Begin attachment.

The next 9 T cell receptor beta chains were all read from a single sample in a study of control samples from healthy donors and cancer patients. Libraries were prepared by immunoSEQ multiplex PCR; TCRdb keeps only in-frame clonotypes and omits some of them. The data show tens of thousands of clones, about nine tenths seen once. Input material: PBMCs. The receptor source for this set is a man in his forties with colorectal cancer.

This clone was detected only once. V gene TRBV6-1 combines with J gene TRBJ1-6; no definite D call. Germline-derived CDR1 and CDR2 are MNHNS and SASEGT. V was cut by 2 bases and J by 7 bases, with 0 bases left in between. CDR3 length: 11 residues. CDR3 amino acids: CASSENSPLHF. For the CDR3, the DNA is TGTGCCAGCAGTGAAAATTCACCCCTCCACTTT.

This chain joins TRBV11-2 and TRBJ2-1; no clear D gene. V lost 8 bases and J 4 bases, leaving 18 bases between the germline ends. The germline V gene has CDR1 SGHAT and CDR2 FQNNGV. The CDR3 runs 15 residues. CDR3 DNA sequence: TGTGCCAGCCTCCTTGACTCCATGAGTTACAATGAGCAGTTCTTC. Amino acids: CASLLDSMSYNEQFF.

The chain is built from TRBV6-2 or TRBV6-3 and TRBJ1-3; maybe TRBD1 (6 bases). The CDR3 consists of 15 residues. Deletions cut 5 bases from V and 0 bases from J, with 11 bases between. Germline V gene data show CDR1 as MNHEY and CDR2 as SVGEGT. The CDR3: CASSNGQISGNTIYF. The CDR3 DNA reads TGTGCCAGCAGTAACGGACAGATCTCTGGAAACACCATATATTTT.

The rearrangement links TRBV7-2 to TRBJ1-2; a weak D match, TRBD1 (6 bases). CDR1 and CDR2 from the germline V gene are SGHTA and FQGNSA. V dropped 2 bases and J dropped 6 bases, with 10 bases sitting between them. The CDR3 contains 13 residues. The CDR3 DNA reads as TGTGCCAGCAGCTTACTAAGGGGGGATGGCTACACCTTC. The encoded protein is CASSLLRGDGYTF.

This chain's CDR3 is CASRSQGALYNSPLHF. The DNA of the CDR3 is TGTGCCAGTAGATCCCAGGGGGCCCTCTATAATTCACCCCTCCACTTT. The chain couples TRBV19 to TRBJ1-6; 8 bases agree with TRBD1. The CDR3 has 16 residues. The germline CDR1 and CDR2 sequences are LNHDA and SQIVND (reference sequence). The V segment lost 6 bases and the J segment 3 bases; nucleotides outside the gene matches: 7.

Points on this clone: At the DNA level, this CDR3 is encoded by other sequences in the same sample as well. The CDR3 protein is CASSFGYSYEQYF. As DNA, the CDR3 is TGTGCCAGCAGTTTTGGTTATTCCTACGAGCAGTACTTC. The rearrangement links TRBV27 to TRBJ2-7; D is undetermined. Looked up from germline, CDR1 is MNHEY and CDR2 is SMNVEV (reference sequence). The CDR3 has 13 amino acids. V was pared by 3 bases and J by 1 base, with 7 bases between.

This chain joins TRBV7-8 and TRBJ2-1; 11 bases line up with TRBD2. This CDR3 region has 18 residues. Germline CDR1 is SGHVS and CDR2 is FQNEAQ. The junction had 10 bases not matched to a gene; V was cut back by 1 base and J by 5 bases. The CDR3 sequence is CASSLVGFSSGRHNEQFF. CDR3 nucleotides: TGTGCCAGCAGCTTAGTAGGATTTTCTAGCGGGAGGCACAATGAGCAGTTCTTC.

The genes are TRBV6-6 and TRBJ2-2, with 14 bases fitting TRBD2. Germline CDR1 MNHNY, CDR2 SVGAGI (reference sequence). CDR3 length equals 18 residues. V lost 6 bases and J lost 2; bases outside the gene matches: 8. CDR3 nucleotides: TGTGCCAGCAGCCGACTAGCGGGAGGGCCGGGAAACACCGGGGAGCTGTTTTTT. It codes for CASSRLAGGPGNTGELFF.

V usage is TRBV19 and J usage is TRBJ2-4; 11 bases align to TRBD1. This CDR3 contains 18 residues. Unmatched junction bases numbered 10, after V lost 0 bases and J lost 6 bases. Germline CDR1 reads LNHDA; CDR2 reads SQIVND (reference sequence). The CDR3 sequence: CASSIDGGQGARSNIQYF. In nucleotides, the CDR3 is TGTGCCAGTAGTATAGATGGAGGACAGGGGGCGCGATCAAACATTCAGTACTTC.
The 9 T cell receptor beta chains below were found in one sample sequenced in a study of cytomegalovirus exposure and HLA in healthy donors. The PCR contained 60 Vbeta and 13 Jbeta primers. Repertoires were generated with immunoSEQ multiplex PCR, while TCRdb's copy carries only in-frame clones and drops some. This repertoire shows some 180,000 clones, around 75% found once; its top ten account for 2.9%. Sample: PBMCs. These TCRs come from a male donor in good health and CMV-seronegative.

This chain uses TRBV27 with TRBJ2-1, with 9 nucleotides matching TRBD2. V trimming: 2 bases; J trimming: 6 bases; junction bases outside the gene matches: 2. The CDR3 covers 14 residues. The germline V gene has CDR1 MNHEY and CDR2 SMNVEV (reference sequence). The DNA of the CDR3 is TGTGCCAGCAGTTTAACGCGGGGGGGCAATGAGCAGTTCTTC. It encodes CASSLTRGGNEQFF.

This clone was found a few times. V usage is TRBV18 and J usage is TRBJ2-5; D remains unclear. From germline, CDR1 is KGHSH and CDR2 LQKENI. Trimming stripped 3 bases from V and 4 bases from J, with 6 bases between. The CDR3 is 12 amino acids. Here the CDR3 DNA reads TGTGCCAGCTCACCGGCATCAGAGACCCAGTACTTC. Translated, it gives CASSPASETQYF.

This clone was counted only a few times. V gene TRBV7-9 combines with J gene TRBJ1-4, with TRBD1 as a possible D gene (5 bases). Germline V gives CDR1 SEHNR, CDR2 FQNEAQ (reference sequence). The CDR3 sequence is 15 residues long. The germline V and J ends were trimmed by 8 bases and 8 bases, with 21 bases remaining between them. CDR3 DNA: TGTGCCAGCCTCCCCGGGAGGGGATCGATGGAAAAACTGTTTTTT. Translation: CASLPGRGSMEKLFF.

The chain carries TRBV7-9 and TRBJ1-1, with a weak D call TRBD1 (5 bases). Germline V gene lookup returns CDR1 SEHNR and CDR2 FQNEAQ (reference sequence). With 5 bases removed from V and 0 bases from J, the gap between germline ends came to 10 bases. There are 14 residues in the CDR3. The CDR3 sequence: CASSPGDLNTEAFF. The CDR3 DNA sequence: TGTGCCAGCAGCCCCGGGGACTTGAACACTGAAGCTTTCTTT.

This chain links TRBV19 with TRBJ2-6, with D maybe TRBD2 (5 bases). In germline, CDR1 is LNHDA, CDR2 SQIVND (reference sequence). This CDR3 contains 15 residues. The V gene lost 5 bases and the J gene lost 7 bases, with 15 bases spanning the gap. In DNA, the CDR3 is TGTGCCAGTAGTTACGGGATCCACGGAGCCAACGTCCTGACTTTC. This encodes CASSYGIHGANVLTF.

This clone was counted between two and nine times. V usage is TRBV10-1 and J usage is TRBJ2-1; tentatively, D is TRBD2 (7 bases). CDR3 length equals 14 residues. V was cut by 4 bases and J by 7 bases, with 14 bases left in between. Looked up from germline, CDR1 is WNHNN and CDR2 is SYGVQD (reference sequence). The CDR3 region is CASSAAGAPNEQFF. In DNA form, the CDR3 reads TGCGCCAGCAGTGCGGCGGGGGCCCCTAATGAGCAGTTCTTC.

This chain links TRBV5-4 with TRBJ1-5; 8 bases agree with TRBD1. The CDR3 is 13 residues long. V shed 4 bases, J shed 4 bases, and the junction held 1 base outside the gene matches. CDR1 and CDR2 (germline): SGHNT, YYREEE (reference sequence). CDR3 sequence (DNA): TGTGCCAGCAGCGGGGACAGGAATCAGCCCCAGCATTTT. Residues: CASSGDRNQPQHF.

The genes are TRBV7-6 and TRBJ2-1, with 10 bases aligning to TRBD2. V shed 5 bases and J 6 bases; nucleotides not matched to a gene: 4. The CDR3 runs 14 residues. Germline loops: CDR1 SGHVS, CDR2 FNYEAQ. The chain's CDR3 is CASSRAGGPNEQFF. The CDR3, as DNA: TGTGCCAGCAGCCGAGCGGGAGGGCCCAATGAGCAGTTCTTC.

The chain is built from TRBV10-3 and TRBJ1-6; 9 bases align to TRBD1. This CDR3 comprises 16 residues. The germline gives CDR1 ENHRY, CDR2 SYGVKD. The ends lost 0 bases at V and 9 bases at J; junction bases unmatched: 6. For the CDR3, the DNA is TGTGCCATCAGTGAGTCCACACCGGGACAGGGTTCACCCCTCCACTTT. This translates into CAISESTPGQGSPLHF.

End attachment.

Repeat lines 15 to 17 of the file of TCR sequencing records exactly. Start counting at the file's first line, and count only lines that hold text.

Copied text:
The chain carries TRBV7-9 and TRBJ1-1, with a weak D call TRBD1 (5 bases). Germline V gene lookup returns CDR1 SEHNR and CDR2 FQNEAQ (reference sequence). With 5 bases removed from V and 0 bases from J, the gap between germline ends came to 10 bases. There are 14 residues in the CDR3. The CDR3 sequence: CASSPGDLNTEAFF. The CDR3 DNA sequence: TGTGCCAGCAGCCCCGGGGACTTGAACACTGAAGCTTTCTTT.

This chain links TRBV19 with TRBJ2-6, with D maybe TRBD2 (5 bases). In germline, CDR1 is LNHDA, CDR2 SQIVND (reference sequence). This CDR3 contains 15 residues. The V gene lost 5 bases and the J gene lost 7 bases, with 15 bases spanning the gap. In DNA, the CDR3 is TGTGCCAGTAGTTACGGGATCCACGGAGCCAACGTCCTGACTTTC. This encodes CASSYGIHGANVLTF.

This clone was counted between two and nine times. V usage is TRBV10-1 and J usage is TRBJ2-1; tentatively, D is TRBD2 (7 bases). CDR3 length equals 14 residues. V was cut by 4 bases and J by 7 bases, with 14 bases left in between. Looked up from germline, CDR1 is WNHNN and CDR2 is SYGVQD (reference sequence). The CDR3 region is CASSAAGAPNEQFF. In DNA form, the CDR3 reads TGCGCCAGCAGTGCGGCGGGGGCCCCTAATGAGCAGTTCTTC.